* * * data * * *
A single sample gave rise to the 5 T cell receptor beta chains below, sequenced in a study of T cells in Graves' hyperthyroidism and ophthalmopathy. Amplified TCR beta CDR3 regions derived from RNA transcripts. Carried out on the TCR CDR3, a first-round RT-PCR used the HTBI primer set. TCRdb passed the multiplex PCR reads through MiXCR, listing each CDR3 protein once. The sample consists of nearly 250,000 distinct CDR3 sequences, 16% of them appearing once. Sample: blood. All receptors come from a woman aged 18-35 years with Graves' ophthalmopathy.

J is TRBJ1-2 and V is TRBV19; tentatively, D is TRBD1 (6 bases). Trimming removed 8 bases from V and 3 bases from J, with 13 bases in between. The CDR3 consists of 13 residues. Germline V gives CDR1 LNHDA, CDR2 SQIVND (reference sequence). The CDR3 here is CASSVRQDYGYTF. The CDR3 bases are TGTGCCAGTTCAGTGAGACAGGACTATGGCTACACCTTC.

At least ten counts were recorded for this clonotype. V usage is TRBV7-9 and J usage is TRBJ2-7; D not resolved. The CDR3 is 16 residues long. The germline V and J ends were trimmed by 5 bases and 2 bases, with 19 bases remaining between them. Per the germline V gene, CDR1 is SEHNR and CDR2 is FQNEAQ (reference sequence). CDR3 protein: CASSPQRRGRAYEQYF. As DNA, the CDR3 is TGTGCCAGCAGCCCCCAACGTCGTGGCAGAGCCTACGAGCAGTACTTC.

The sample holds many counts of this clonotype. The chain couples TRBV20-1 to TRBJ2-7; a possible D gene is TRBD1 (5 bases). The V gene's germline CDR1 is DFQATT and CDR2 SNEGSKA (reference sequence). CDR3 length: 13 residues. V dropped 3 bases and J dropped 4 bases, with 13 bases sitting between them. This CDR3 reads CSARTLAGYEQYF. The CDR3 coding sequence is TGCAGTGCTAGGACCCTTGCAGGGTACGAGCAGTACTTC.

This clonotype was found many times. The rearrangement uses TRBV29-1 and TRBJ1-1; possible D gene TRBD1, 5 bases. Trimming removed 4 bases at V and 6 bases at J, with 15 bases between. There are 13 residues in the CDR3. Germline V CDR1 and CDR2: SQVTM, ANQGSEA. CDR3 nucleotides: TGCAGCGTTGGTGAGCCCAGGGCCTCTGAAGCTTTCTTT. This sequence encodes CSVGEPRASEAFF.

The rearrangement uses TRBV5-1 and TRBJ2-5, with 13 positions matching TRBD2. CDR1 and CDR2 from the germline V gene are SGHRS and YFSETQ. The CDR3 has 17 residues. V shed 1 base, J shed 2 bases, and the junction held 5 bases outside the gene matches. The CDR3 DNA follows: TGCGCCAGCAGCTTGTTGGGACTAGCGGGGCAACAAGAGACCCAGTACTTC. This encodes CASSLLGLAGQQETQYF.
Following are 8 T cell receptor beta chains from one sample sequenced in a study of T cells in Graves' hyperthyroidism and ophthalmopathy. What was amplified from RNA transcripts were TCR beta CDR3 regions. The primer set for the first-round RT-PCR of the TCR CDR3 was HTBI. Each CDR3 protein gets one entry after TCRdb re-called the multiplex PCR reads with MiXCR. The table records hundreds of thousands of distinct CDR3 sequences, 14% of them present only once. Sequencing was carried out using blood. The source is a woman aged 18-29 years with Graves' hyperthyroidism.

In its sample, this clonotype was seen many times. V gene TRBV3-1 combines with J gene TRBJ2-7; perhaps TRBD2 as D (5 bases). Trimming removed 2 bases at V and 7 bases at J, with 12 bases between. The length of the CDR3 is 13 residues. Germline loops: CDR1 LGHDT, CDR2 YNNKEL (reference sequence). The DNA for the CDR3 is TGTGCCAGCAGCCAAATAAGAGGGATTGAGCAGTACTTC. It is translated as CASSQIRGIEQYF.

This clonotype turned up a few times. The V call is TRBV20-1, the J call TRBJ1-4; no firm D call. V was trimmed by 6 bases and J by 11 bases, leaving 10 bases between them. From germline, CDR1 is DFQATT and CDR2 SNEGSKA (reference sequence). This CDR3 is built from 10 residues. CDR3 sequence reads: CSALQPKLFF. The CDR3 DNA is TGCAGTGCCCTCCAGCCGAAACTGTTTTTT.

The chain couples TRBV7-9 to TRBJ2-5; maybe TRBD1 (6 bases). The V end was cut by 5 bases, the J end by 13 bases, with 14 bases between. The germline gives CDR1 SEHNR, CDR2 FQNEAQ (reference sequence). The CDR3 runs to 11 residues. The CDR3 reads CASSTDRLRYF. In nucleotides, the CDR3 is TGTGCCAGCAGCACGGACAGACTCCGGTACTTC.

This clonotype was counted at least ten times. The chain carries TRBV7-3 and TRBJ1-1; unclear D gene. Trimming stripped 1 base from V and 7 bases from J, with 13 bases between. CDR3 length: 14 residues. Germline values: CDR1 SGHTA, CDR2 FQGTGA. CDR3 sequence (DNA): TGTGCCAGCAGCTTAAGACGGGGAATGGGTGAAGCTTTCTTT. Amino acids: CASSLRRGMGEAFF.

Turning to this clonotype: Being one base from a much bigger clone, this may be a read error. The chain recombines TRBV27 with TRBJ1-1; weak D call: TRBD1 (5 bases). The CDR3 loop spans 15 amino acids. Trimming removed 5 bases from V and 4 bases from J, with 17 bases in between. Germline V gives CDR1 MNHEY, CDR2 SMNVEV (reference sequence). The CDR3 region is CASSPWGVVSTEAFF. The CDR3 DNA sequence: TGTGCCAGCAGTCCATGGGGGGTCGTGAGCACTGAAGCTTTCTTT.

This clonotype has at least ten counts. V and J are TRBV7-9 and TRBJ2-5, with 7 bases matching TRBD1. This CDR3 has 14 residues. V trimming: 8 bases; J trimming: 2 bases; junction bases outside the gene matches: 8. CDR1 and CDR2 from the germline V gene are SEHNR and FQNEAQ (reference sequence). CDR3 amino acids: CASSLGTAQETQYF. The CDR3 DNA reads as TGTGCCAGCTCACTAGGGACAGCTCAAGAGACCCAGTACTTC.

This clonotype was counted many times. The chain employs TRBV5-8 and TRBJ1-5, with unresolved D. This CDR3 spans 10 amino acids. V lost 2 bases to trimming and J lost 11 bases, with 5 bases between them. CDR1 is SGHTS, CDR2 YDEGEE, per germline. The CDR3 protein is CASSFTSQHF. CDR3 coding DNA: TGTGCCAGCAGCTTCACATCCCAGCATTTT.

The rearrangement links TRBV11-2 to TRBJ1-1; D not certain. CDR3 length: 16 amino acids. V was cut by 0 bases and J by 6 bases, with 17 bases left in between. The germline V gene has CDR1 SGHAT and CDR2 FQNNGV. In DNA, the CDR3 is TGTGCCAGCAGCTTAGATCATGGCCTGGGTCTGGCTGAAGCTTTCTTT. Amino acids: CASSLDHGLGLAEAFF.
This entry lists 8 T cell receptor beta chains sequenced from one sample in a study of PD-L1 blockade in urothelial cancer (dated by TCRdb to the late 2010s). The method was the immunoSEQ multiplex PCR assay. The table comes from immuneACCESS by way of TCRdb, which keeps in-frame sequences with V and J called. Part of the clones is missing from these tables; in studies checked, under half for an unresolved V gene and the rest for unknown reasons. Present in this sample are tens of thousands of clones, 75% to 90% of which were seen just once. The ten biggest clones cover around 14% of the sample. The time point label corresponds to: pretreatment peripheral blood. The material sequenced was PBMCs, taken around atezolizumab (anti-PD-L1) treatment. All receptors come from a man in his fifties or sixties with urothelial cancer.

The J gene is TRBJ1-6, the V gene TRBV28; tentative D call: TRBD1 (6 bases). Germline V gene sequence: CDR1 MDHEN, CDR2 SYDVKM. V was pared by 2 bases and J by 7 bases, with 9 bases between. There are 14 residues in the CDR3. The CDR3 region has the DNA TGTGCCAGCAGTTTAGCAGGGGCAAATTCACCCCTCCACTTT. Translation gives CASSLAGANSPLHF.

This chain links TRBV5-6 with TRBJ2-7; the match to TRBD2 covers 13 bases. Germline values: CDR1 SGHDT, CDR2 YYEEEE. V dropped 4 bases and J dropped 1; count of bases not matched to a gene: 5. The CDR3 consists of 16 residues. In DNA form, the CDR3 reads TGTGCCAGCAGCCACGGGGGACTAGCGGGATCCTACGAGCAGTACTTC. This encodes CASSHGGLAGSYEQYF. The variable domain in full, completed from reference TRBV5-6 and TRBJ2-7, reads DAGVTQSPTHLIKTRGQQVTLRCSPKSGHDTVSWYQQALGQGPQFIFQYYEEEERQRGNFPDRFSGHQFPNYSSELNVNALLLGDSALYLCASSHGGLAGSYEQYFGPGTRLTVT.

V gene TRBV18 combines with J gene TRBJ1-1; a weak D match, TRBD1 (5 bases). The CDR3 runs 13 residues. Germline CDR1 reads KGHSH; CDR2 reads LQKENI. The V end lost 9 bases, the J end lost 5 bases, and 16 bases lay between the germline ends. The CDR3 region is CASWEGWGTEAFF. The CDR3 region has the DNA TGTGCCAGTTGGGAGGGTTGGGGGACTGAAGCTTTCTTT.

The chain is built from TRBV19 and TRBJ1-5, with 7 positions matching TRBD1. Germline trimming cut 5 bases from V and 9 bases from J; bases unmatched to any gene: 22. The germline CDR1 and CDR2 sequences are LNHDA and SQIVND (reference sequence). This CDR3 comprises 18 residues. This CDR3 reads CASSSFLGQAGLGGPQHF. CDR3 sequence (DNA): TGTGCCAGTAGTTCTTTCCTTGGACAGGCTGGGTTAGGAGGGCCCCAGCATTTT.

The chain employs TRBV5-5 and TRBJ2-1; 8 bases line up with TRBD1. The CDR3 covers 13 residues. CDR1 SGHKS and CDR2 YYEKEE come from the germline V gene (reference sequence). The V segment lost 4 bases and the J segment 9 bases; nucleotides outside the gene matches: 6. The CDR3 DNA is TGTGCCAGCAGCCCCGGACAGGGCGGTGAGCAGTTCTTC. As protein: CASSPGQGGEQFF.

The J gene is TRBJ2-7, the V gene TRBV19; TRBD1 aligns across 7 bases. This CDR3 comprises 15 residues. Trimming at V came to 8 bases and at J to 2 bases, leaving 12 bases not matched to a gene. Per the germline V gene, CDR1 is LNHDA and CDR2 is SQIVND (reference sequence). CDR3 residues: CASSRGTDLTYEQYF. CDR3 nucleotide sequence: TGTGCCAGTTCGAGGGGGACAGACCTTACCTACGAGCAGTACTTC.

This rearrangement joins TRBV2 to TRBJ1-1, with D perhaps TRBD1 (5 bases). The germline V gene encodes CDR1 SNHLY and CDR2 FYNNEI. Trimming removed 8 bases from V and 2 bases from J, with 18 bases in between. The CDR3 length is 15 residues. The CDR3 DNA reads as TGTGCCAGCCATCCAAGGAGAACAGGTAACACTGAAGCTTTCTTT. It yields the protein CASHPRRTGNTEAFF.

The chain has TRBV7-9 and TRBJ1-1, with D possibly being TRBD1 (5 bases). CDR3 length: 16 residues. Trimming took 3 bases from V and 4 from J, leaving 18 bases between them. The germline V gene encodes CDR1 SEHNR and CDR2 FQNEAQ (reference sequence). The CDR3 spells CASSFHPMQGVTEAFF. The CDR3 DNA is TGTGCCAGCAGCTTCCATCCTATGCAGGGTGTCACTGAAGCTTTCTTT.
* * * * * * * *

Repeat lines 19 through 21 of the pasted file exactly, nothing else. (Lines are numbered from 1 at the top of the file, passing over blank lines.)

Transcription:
V gene TRBV18 combines with J gene TRBJ1-1; a weak D match, TRBD1 (5 bases). The CDR3 runs 13 residues. Germline CDR1 reads KGHSH; CDR2 reads LQKENI. The V end lost 9 bases, the J end lost 5 bases, and 16 bases lay between the germline ends. The CDR3 region is CASWEGWGTEAFF. The CDR3 region has the DNA TGTGCCAGTTGGGAGGGTTGGGGGACTGAAGCTTTCTTT.

The chain is built from TRBV19 and TRBJ1-5, with 7 positions matching TRBD1. Germline trimming cut 5 bases from V and 9 bases from J; bases unmatched to any gene: 22. The germline CDR1 and CDR2 sequences are LNHDA and SQIVND (reference sequence). This CDR3 comprises 18 residues. This CDR3 reads CASSSFLGQAGLGGPQHF. CDR3 sequence (DNA): TGTGCCAGTAGTTCTTTCCTTGGACAGGCTGGGTTAGGAGGGCCCCAGCATTTT.

The chain employs TRBV5-5 and TRBJ2-1; 8 bases line up with TRBD1. The CDR3 covers 13 residues. CDR1 SGHKS and CDR2 YYEKEE come from the germline V gene (reference sequence). The V segment lost 4 bases and the J segment 9 bases; nucleotides outside the gene matches: 6. The CDR3 DNA is TGTGCCAGCAGCCCCGGACAGGGCGGTGAGCAGTTCTTC. As protein: CASSPGQGGEQFF.